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The Best American Series for 2005 are out and my annual ritual begins

My end-of-the-year ritual begins anew with the publication of The Best American Series books. The series began in 1915 and remains strong 90 years later. The concept is interesting and allows for a certain amount of consistency by having a series editor, but also includes a different writer each year who is responsible for the final selection of entries and the introduction. This provides the various editions with a distinct flavor. The writings and spiritual expressions range far and wide and are not bound within the confines of any one faith. This year Zaleski, in his forward, considered the spiritual works created over the centuries and produced a list of “Twenty Five Great Works of Spiritual Writing.” We should, as C.S. Lewis reminds us, not judge a book but “see the object as in itself it really is.” Zaleski then quotes Mathew Arnold’s dictum on how spiritual texts should be approached:

“The correct way to approach a text is with open arms; to embrace, if only for a time, the author’s view of things, to engage his or her work not with suspicion (the default position of so much modern criticism) but with trust. We should read as a friend; and in the light of this friendship we will gain both enjoyment and a dash of wisdom. This approach, I would add, is a specifically spiritual exercise, training in sympathetic understanding, a strengthening of one’s ability to meet whatever comes one’s way.”

In his intro, Barry Lopez recounts a morning trek toward an embayment on the back of a valley glacier in the Lo Gorce Mountains of Antarctica where he experienced “a sudden immersion in the profound mystery of life, a mystery that seems to originate in arrangements of time and space that precede the advent of biology.” He stood before a “rigid tsunami” ice wall and felt a silence that “induced an aura of anticipation” and gave him that religious experience without the symbols of religion known to so many who become intimate with nature. This experience and emotional elation triggered an inquiry into time and space and revitalization. Where did this profound sense of release come from? Is this what lies at the heart of “spiritual writing” he wondered. What exactly does comprise “spiritual writing?” Lopez’s essay probes these questions and provides the reader with a compass for this year’s anthology.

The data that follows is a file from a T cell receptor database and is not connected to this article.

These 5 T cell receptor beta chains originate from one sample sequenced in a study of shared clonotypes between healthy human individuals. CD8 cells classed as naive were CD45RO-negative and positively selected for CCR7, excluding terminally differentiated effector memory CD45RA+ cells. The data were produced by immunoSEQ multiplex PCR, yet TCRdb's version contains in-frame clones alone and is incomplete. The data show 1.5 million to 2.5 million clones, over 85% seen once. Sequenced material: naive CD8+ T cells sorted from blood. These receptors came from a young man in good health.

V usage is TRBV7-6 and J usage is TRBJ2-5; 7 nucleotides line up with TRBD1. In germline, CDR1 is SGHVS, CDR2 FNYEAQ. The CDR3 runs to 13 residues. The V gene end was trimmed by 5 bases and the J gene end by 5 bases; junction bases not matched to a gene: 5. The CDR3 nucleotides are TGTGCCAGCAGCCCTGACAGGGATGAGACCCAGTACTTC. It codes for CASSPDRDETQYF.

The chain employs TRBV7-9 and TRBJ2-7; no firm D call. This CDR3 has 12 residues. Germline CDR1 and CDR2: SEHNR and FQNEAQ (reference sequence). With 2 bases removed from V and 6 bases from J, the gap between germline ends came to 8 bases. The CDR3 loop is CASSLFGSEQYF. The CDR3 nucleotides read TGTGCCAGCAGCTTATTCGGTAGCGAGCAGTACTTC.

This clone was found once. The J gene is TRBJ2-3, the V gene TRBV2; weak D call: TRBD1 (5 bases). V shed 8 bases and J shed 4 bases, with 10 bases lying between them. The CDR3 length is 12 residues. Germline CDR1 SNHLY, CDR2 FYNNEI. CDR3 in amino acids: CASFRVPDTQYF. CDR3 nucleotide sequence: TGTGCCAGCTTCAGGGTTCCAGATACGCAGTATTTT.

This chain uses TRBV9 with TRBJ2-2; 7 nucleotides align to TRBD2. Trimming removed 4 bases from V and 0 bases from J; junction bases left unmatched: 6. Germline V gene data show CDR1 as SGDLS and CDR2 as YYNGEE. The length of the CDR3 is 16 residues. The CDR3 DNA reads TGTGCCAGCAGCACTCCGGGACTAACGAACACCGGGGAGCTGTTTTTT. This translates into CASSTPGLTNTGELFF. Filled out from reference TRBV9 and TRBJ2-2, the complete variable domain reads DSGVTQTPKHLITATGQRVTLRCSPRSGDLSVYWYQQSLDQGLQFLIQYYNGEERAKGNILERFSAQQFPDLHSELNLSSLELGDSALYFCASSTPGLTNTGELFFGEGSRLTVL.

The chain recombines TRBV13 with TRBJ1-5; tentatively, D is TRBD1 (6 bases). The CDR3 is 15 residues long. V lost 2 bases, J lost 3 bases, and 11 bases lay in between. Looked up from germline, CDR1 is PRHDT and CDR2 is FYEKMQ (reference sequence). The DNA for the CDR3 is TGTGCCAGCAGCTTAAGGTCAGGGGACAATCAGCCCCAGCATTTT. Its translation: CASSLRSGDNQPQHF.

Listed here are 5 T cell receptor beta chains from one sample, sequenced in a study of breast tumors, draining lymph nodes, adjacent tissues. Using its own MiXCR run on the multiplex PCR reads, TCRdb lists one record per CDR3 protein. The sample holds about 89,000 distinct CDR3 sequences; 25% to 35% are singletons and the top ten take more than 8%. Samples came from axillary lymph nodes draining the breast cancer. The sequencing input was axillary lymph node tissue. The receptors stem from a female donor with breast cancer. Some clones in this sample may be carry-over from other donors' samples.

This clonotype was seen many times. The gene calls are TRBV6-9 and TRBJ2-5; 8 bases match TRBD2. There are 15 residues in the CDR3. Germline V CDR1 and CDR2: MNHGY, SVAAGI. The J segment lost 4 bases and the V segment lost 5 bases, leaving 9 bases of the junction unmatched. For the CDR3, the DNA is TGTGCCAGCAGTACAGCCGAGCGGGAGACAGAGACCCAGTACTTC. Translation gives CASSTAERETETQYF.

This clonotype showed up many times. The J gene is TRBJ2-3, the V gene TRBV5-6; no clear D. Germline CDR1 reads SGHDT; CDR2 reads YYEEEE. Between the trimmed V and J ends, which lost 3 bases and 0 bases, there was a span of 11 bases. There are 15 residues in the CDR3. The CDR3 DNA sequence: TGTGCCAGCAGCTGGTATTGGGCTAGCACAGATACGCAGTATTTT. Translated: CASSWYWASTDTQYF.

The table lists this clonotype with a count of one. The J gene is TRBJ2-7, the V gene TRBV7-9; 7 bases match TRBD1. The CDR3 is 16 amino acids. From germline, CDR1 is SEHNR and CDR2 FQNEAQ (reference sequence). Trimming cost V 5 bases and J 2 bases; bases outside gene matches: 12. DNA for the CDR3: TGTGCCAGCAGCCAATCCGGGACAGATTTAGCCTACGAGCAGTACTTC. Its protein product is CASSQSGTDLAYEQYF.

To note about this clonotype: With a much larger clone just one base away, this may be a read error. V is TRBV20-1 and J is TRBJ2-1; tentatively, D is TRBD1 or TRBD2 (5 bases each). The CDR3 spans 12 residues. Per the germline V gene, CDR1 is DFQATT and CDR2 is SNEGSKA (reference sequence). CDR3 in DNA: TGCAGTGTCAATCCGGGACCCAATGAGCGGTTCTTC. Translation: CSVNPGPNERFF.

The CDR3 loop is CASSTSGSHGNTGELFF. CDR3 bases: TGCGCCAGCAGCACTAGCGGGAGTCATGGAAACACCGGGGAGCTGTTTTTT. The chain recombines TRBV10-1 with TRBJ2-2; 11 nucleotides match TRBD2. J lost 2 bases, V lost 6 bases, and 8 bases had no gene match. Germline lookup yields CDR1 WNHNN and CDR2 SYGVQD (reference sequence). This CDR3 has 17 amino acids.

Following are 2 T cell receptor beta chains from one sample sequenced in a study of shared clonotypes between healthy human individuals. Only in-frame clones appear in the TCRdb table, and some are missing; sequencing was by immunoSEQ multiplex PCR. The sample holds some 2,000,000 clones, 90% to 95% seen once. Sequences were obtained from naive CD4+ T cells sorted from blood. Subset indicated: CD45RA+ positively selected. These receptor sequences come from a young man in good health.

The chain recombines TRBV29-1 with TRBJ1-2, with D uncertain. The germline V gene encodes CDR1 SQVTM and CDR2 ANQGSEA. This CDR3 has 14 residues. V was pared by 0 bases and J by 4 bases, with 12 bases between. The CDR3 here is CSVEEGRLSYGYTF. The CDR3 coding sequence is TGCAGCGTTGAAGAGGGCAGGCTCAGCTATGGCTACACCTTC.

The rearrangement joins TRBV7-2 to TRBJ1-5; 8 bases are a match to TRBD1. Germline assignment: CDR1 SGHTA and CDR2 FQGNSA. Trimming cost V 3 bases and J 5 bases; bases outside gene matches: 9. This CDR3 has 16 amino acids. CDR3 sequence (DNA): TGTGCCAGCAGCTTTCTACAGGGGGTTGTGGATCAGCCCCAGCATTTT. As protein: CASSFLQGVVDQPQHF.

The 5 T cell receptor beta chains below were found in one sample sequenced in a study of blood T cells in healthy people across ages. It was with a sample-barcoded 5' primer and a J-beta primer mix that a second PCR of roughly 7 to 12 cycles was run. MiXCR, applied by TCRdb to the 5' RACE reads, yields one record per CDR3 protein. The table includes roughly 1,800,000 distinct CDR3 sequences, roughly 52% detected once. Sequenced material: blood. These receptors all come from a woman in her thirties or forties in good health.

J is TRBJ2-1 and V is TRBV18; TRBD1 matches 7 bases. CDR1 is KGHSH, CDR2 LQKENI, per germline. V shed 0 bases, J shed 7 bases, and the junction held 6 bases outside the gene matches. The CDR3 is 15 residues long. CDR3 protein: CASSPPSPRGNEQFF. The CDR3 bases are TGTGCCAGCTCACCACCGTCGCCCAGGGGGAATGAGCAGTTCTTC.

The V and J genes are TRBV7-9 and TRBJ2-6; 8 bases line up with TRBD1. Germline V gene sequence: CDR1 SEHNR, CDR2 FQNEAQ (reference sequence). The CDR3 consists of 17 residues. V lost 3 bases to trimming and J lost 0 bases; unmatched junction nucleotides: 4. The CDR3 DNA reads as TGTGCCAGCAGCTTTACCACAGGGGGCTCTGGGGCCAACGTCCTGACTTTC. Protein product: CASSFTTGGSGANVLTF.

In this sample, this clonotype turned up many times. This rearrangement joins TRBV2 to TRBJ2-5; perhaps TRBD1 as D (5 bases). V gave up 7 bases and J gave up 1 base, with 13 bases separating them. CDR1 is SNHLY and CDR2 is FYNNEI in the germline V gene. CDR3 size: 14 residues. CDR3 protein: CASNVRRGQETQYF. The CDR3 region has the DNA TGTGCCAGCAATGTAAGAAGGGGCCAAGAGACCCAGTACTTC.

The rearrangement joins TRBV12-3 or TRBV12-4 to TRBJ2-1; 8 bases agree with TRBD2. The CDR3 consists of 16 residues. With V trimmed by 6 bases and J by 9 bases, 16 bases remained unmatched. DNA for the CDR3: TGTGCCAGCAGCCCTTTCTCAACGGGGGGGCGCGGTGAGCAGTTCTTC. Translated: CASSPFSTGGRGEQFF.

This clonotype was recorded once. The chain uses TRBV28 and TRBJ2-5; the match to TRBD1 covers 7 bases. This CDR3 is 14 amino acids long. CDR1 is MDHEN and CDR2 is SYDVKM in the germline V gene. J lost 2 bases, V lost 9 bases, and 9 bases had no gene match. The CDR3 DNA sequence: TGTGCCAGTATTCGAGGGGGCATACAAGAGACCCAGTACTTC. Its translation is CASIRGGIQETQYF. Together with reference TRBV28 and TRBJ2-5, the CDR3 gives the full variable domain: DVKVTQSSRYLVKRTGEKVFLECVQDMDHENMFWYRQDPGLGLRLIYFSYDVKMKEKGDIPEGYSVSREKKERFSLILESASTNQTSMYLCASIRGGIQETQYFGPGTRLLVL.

Natalie Goldberg offers a sensitive look at her relationship with her Zen master in When the Candle is Blown Out, while Todd Gitlin, A Skull in Varanasi, A Head in Baghdad, engages in a dramatic reflection of a trip to Varanasi, “renowned for pilgrims, for immersions, and for cremations.” Like Mark Twain who witnessed the same skull-cracking cremations, Gitlin is left to agree with the American humorist that “India is a hard country to understand.” The impact of witnessing such an event is what makes up the rest of the essay. Leaving time and space, Oliver Sacks, in Speed, tackles the whole notion of speed and confesses to his fascination for the “wild range of speeds in the world around me.” As a boy, young Oliver wondered at a tortoise’s slow pace across his yard and how it was that he could never catch the Hollyhocks or roses moving, yet saw the results of their growth every day. He sought to photograph ferns and document “their tightly wound crosiers or fiddleheads, tense with contained time, like watch springs, with the future all rolled up in them.” His fascination led him to two H.G. Wells’s stories, The Time Machine and “The New Accelerator,” and he questioned whether “the young Wells had seen, or experimented with, time-lapse photography of plants,” as he had. Sacks continues to reel in people’s perception of time and speed, from race car drivers to those suffering from epileptic seizures; then, using physiology and today’s advances in science as a springboard, Sacks ultimately considers how we may, some day, “enter all speeds, all time.”

The anthology’s rich variety is achieved with the inclusion of writings by Edward Hirsch, Patricia Hampl, Thomas Lynch, Richard John Neuhaus and many, many more. Some are a bit didactic, or at best require a slower pace of reading; but if you enjoy diversity of thought and love a search for that which is reverant, you’ll find more than enough to enjoy in this year’s anthology of “spiritual writing.”

This review is cross-posted on where you’ll find my other reviews.

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